In Emily St.John Mandel’s Station Eleven, we are confronted with ideas of existentialism. What does it mean to exist, to be human? To be part of something much larger than ourselves and how what we choose to put in our spaces is a reflection of invisible aspects and values that we have. “We want to be remembered” (p.187) and what we leave behind is what we’ll be remembered by, do our lives reflect the legacy we want to be remembered for?
It’s the little things we miss. Throughout Parts 4 through 6 of Station Eleven, there are several instances where we see people at their most vulnerable moments, moments where they realize just how small yet intrinsic they are to the clockwork that is humanity, moments where these people realize just exactly what it is they will miss about life moving forward. There are several references to the objects that they will miss and while this may seem superficial and may speak to theories of consumerism and how it relates to existentialism I believe that at their very heart it’s just a show of how meaningful things can become to us. For Jeevan it’s cappuccinos, for Kirsten it’s the Station Eleven comic books, for August it’s television. Slowly, we begin to realize that these people are more than the objects they’ll miss, rather, it’s about what’s attached to those objects that they don’t want to forget. It needn’t be complicated memories like Kirsten’s, just the simple sense of availability and stability, a pleasure that just won’t be around anymore. There is a certain sense of security attached to the objects we have in our daily lives, they’re constants, reminding us that certain things in life don’t change, and it is this inventible withdrawal that happens when they’re gone that is a painful reminder of what once was, and just how something existed at a certain point in time, frozen only in memory. In part 5, in the interview with Kirsten and Diallo, Kristin points out that “…it seem[s] like the people who struggle the most with it are the people who remember the old world clearly […] The more you remember the more you’ve lost.”(p.196)
There is this belief that being attached to objects and certain things is superficial and materialistic, somewhat vain even. We know this debate well in our day and age with things like cell phones and computers and the internet. Many reduce the debate to a sort of technology is making us more superficial conclusion and ignore arguments that are larger, we ignore the complexities that technology brings to us. The truth is that the internet and technology, like phones and computers, are nothing more than objects, the internet perhaps something a little more but still a human creation. There is this intrinsic humanity in the nature of things, they were created for and to accommodate us, “There had always been a massive delicate infrastructure of people, all of them working unnoticed around us, and when people stop going to work, the entire operation grinds to a halt.” (p.178) Many people that hold up this argument against technology forget that before computers it was books, before it was books it was slates, and before it was slates it was rocks and caves. People have always been “minimally present.”(p.164) Things hold meaning to us as a species, humans are attracted to things. We put value on things simply because they’re pretty. Diamonds and gold there’s no intrinsic value to them, people, as a species just found them incredibly beautiful and so we made it worth what we thought it should be worth for no real reason, honestly. The aesthetic sense of humanity is reflected in what we put most value on, it could be considered our legacy, what we held to the utmost standard of worthy, what we held the most beautiful. It’s the idea of people coming back to learn about us, the history we leave behind and what people get from that, who were we? who are we?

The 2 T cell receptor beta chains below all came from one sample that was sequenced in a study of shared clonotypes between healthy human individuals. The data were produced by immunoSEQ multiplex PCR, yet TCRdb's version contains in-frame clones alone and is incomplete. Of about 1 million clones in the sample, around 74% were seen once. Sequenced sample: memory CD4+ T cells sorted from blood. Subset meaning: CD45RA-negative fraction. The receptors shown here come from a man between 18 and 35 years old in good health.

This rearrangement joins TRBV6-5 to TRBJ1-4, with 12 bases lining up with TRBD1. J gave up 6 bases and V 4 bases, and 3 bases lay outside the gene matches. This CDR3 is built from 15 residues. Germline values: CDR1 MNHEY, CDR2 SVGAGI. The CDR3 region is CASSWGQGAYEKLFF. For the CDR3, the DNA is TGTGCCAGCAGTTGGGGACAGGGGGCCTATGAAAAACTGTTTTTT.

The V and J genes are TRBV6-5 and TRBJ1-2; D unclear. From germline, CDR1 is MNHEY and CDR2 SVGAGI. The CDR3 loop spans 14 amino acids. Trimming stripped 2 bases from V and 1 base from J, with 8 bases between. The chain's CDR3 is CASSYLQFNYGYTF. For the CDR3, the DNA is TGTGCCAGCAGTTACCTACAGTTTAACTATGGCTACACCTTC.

All the objects we surround ourselves with are a visual interpretation of what our values are. These things and their meanings are invisible to us, almost. Only invisible until we don’t have them anymore.